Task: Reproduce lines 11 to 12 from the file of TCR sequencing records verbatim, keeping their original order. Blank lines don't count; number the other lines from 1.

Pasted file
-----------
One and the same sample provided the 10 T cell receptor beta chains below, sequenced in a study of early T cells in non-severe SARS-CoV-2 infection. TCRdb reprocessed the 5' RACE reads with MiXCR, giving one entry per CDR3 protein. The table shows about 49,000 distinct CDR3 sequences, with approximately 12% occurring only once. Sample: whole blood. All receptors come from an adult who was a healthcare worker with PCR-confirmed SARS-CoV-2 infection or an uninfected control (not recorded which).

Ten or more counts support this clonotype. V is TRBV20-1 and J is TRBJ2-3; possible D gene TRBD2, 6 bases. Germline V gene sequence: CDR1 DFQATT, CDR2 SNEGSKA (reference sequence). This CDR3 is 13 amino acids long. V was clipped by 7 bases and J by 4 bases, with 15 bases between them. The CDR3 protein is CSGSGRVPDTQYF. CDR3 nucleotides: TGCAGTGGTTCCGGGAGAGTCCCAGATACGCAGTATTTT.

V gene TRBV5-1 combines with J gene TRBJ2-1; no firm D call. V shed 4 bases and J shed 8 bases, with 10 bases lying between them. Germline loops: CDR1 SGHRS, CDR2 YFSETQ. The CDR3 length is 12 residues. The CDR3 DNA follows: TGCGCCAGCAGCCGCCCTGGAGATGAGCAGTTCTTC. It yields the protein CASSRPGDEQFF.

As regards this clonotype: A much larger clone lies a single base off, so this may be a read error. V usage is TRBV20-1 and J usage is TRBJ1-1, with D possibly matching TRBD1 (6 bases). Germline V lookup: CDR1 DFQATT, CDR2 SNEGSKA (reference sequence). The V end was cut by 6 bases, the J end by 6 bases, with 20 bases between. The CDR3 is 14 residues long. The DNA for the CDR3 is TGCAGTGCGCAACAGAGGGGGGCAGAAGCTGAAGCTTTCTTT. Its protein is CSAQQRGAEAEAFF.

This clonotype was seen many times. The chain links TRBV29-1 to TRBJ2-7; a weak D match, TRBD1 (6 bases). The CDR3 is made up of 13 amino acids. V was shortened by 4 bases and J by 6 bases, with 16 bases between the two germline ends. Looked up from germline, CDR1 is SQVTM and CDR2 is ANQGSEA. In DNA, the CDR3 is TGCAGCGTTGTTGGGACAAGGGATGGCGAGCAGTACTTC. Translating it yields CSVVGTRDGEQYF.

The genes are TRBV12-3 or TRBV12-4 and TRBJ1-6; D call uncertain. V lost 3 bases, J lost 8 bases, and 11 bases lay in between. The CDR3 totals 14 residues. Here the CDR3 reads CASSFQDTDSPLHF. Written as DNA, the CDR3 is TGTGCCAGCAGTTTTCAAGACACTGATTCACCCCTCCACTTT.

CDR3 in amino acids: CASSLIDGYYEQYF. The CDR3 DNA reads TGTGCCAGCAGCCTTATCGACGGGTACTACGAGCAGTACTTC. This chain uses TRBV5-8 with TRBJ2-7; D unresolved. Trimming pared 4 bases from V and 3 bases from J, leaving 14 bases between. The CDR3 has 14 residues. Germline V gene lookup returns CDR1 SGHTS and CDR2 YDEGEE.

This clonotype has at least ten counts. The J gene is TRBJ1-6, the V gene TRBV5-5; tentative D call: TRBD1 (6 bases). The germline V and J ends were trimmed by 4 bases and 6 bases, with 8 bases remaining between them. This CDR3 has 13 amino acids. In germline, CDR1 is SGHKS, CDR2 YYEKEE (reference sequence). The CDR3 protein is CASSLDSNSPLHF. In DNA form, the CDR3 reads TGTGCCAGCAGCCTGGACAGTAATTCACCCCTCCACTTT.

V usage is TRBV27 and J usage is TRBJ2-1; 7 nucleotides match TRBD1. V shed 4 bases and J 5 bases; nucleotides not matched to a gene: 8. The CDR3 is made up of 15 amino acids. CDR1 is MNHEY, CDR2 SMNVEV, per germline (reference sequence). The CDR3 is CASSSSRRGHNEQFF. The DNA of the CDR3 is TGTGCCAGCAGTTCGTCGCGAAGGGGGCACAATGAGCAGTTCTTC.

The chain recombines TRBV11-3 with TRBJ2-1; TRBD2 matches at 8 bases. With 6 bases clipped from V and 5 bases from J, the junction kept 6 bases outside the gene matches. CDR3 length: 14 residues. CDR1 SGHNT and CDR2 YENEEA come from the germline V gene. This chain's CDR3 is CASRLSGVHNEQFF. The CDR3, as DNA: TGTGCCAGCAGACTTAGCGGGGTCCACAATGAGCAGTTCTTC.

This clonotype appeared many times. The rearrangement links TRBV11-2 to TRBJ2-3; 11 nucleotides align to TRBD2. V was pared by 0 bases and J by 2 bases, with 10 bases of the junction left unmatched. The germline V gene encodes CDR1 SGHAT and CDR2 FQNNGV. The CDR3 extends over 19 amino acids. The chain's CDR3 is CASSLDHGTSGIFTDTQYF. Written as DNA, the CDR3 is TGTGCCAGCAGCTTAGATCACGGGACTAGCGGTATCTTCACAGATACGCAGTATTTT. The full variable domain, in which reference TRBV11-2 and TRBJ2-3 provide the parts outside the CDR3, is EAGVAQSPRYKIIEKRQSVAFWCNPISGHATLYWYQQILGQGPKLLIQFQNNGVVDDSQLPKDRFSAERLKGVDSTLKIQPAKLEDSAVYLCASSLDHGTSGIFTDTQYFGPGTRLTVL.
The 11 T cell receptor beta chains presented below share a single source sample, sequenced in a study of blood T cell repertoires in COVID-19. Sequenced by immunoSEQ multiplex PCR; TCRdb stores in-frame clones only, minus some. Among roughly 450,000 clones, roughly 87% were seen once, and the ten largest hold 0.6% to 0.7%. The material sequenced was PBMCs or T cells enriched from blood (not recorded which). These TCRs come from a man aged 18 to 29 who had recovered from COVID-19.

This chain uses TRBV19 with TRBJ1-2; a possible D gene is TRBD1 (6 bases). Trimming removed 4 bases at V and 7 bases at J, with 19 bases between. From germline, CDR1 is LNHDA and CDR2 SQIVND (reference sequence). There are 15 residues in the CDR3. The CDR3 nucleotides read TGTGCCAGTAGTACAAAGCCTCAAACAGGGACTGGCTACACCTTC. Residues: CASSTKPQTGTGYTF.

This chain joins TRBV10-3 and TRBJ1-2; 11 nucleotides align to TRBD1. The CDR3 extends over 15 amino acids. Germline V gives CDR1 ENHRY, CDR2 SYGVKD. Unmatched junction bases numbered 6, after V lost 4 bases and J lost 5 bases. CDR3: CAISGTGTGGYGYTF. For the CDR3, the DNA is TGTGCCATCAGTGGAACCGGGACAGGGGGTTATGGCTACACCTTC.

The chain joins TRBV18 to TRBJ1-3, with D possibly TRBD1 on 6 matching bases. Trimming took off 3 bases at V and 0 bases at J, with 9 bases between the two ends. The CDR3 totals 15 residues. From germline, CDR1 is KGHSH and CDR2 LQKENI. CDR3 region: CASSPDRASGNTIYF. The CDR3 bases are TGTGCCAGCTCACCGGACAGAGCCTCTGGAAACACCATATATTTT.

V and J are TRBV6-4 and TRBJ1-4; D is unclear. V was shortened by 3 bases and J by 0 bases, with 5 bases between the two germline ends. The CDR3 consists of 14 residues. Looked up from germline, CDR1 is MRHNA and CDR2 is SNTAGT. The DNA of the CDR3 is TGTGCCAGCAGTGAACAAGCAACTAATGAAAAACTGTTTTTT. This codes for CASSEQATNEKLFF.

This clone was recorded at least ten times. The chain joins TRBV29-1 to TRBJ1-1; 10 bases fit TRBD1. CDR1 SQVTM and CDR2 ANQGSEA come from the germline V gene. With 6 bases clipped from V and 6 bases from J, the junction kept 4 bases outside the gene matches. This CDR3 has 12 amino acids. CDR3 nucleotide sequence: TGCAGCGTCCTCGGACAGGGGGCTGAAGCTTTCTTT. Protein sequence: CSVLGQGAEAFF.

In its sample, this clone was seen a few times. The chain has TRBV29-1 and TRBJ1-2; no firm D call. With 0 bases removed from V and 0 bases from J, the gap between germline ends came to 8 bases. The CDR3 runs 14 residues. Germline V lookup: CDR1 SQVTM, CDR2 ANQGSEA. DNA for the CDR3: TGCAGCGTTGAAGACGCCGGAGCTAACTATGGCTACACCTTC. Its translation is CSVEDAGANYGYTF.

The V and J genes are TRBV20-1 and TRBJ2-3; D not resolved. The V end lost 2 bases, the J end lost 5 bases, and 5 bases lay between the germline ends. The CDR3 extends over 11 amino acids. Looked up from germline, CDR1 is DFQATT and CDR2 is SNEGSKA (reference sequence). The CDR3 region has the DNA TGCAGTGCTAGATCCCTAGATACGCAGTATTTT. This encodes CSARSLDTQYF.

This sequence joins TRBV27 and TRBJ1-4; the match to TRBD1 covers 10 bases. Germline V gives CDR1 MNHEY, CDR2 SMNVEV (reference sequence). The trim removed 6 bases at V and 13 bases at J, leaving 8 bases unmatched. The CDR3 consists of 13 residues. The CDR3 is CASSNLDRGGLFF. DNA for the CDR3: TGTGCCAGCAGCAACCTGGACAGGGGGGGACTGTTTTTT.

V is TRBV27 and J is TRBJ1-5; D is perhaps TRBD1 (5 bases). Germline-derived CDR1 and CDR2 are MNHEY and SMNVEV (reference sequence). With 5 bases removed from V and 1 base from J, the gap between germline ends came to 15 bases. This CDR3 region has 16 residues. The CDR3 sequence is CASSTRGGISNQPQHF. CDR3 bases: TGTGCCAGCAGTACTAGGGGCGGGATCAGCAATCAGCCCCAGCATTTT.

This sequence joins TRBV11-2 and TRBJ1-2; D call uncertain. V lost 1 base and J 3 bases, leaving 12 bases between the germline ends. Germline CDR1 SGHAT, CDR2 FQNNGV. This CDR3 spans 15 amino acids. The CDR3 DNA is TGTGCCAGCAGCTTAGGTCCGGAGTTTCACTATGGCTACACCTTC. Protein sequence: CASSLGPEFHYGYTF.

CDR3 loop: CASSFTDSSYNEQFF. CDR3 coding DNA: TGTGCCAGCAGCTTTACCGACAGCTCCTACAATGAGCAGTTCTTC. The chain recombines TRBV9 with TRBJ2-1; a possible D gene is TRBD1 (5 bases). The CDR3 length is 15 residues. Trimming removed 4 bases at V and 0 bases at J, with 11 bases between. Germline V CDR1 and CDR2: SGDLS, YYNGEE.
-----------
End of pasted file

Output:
This clonotype appeared many times. The rearrangement links TRBV11-2 to TRBJ2-3; 11 nucleotides align to TRBD2. V was pared by 0 bases and J by 2 bases, with 10 bases of the junction left unmatched. The germline V gene encodes CDR1 SGHAT and CDR2 FQNNGV. The CDR3 extends over 19 amino acids. The chain's CDR3 is CASSLDHGTSGIFTDTQYF. Written as DNA, the CDR3 is TGTGCCAGCAGCTTAGATCACGGGACTAGCGGTATCTTCACAGATACGCAGTATTTT. The full variable domain, in which reference TRBV11-2 and TRBJ2-3 provide the parts outside the CDR3, is EAGVAQSPRYKIIEKRQSVAFWCNPISGHATLYWYQQILGQGPKLLIQFQNNGVVDDSQLPKDRFSAERLKGVDSTLKIQPAKLEDSAVYLCASSLDHGTSGIFTDTQYFGPGTRLTVL.
The 11 T cell receptor beta chains presented below share a single source sample, sequenced in a study of blood T cell repertoires in COVID-19. Sequenced by immunoSEQ multiplex PCR; TCRdb stores in-frame clones only, minus some. Among roughly 450,000 clones, roughly 87% were seen once, and the ten largest hold 0.6% to 0.7%. The material sequenced was PBMCs or T cells enriched from blood (not recorded which). These TCRs come from a man aged 18 to 29 who had recovered from COVID-19.